How to Prevent House Fires with Effective Spring Cleaning

Brad LackeyFire Damage, Fire Damage Prevention

ServiceMaster by Restoration Contractors fire and smoke damage restorationSpring is in the air and with it comes a desire to renew and refresh ourselves, our lives, and our homes. What better time to get rid of old, needless stuff and make the home bright and cheery, after all – in the spring, usually there are plenty of redundant items accumulated over the year in every household and people are more likely to find the energy and motivation to deal with them. It’s the perfect time for sprucing up the home and starting with a clean slate – which turns spring cleaning into a prominent cleansing ritual that has both practical and symbolic meaning.

There is, however, still another key benefit to spring cleaning – preventing house fires. The annual cleaning ritual is meant to make the home tidier, fresher, and healthier – but if approached properly, it can result in a safer living environment as well.

Spring cleaning provides the perfect opportunity to check the house and yard for unsafe conditions and fire hazards and considerably reduce the risk of a residential fire. Here is how to achieve this goal and ensure not only the pristine condition of your home, but also its fire safety:

Get Rid of Clutter

Removing clutter is the essence of spring cleaning – it feels so satisfying and liberating to get rid of the useless stuff that has accumulated in your home during the long winter months and give your living space a breath of fresh air. But that’s not all – decluttering can help reduce the risk of fire in the home as well. The fewer items there are around, the smaller the risk of something catching fire and/or of flames spreading quickly should a fire occur.

So, when spring cleaning your home, be sure to:

  • Remove stacks of old newspapers and magazines and take them to a recycling center (paper is one of the most flammable materials in the home);
  • Clear out old clothing and linens, tissue and wrapping paper, and other combustible items which pile up in closets, drawers, or cabinets and pose a fire hazard to the home;
  • Provide plenty of free space around household appliances and heating devices;
  • Check if stairways, doors, and any other exits out of your home are easily accessible and completely free of clutter – there should be nothing that can block your way out or delay your escape in the event of a fire;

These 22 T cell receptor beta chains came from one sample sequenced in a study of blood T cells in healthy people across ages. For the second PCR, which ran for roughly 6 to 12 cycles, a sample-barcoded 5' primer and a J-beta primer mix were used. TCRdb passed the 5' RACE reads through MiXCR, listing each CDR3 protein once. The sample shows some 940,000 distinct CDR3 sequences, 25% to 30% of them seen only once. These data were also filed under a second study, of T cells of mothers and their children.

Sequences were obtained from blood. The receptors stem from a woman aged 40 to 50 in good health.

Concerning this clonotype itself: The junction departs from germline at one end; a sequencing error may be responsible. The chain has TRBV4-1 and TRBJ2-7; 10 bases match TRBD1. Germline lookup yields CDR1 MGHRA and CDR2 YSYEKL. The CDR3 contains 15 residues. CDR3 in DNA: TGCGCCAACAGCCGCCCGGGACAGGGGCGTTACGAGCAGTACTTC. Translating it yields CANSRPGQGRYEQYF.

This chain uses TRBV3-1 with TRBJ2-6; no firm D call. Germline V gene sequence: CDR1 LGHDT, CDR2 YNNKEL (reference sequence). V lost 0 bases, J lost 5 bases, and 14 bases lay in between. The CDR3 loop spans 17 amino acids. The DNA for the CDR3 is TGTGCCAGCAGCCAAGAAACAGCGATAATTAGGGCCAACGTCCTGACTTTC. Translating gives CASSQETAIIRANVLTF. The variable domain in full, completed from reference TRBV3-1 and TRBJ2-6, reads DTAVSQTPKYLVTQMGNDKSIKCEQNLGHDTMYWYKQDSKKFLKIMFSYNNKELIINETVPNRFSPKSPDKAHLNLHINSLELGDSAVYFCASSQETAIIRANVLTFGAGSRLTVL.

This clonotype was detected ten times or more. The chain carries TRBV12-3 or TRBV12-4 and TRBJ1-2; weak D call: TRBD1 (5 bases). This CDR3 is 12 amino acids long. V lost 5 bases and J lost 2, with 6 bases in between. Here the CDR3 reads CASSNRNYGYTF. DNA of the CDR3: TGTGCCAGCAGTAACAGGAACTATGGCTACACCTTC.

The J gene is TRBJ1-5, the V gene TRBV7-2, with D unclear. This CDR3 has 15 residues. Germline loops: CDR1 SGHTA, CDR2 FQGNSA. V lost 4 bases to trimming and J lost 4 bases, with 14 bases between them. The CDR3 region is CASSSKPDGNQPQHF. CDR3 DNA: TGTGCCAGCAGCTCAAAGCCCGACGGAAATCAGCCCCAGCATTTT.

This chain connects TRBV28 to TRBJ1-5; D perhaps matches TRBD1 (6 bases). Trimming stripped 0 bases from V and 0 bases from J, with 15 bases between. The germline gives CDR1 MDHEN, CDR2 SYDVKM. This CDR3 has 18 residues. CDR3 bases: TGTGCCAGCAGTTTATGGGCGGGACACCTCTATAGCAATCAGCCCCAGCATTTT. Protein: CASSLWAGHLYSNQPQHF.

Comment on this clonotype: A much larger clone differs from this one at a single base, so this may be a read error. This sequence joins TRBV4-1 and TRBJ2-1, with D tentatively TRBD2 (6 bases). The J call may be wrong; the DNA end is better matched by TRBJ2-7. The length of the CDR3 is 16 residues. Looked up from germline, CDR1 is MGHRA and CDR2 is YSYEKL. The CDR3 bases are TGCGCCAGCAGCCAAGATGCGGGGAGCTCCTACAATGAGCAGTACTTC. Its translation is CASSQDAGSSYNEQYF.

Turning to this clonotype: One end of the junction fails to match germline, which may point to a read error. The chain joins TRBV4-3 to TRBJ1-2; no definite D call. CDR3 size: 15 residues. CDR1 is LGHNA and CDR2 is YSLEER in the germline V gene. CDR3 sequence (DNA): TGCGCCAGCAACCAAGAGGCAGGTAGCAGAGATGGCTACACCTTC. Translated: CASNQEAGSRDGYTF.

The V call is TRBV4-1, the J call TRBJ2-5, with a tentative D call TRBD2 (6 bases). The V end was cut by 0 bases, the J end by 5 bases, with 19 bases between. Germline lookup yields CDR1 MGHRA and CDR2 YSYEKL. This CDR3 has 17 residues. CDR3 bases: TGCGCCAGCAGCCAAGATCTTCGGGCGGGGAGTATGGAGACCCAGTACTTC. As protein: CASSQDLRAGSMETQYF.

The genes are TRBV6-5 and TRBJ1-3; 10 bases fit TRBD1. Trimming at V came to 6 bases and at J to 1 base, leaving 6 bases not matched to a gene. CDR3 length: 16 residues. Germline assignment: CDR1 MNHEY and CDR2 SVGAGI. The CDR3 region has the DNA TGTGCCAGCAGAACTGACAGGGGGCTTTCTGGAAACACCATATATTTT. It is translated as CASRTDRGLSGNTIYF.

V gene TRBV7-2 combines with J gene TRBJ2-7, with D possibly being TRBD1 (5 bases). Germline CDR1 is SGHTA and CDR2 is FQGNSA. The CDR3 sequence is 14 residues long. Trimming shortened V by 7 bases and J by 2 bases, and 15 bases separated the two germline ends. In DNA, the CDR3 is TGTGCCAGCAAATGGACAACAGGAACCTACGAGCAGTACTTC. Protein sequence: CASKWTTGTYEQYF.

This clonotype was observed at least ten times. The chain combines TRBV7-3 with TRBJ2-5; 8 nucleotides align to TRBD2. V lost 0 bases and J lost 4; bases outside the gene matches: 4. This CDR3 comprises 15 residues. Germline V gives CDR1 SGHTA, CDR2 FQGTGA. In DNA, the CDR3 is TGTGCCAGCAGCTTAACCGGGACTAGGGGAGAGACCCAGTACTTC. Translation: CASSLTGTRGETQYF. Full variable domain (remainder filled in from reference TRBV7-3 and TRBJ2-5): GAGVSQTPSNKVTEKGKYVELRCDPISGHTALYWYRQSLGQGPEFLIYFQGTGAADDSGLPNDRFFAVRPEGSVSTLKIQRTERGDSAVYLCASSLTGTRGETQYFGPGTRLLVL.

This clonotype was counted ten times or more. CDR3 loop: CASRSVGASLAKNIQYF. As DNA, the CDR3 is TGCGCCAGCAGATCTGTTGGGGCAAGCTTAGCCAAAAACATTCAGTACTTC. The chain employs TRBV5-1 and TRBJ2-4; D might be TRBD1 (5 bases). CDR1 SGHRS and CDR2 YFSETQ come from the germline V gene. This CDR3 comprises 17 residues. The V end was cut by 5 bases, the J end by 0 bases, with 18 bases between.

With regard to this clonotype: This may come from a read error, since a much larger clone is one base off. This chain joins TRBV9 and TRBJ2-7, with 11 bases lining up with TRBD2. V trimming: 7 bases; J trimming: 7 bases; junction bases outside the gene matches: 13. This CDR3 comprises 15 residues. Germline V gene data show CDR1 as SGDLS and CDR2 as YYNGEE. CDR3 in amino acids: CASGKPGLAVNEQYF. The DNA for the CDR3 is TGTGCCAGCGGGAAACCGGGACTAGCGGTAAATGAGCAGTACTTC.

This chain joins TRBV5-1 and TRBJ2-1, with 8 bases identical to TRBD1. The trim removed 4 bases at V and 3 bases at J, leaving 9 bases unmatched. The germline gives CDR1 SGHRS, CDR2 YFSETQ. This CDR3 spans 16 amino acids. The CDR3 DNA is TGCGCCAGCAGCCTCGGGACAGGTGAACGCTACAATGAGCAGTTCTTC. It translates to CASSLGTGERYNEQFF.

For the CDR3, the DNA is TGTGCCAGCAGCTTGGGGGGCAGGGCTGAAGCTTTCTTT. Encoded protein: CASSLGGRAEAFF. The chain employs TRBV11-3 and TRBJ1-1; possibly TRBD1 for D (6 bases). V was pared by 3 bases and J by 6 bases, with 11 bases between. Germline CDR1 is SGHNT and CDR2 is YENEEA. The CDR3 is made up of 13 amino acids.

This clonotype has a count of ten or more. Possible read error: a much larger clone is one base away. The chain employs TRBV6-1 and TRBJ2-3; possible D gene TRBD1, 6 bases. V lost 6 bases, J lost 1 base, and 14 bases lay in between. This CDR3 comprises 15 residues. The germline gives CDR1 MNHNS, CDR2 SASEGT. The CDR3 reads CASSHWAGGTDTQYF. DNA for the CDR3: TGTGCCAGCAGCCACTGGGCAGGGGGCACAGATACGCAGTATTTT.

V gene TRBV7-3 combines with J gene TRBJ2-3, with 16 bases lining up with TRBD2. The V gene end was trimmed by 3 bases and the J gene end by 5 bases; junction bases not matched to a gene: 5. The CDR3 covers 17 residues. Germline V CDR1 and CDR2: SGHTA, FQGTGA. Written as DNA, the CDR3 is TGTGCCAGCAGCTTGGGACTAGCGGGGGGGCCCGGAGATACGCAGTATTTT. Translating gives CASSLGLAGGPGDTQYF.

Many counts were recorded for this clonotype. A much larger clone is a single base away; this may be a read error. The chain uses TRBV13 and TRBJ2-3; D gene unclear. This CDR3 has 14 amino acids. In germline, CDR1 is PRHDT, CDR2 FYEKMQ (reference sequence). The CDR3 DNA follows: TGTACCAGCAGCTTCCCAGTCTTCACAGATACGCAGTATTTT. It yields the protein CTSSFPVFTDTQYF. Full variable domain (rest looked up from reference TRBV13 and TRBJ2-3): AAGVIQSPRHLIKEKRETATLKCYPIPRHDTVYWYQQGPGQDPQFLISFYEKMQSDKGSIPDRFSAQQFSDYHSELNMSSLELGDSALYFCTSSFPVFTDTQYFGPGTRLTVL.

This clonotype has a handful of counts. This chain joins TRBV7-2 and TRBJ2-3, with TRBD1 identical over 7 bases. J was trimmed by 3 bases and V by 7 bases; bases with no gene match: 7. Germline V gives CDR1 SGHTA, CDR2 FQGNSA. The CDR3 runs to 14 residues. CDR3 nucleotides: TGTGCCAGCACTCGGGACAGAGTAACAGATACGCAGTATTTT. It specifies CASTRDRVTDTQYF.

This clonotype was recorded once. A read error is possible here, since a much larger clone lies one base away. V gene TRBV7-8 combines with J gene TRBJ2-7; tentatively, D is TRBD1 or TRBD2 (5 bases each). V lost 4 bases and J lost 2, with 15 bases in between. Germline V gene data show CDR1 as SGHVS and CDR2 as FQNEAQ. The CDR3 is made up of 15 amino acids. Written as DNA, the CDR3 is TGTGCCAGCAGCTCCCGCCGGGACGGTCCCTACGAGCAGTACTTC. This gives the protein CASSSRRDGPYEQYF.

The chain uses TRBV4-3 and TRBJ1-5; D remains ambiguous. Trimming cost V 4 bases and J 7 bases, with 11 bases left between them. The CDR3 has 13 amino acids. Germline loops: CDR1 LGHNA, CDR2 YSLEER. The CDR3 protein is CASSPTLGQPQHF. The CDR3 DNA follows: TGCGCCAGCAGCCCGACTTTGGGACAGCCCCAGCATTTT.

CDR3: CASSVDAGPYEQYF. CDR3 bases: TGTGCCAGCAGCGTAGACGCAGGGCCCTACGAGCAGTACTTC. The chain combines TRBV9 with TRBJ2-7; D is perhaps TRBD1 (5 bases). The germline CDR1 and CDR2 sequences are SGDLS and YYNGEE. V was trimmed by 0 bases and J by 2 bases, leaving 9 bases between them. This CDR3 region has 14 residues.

• Clean the basement, attic, garage, shed, and other storage areas in your property of useless old items and materials that can fuel a fire;
  • Remove piles of trash and debris from outdoor areas around your home.

Clean Major Appliances

Cleaning the household appliances should be a major task in your spring cleaning checklist:

  1. Make sure all the air ducts and vent pipes in your home are clean and not restricted in any way.
  2. Make sure all appliances are properly connected and grounded.Worker cleans the Windows with spray in the house
  3. Check for water leaks near electrical appliances.
  4. Pay extra attention to the stove:
    1. Carefully clean any built-up grease from the oven and stovetop.
    2. Keep flammable items (wooden utensils, food packaging, towels, oven mitts, etc.) away from the stove.
  5. Be mindful of the clothes dryer:
    1. Thoroughly clean the lint trap – failure to clear lint from the filter is the leading cause of home clothes dryer fires. Lint traps should be cleaned before and after each dryer use but spring cleaning is a good time to put some extra effort into the task;
    2. Clean out the compartment that you pull the trap out of as lint can build up there too and create a potential danger to your home;
    3. Remove any lint that may have accumulated in the vent pipe;
    4. Keep the area around your dryer clear of flammable items like cardboard boxes, clothing, and cleaning supplies.
  6. Inspect the furnace filter to see if it needs to be cleaned or replaced.

Good to remember: It is a good idea to have your chimney and fireplace professionally cleaned after the end of the wood-burning season.

To ensure fireplace safety, you’re also strongly advised to:

  1. Regularly clean the firebox;
  2. Never burn cardboard, trash, or debris in the fireplace;
  3. Never use gasoline, charcoal lighter fluid, or other fuel to light your fireplace – use a match or commercial firelighter to start the fire;
  4. Scoop ashes in a covered metal container and keep it at least ten feet away from your home and any other buildings. Never mix embers and ash with other trash;
  5. Keep the fireplace mantel clear of hanging items and decorations that may accidentally catch fire when the flames grow high;
  6. Keep any flammable materials at least three feet away from the fireplace.

Inspect the Electrical System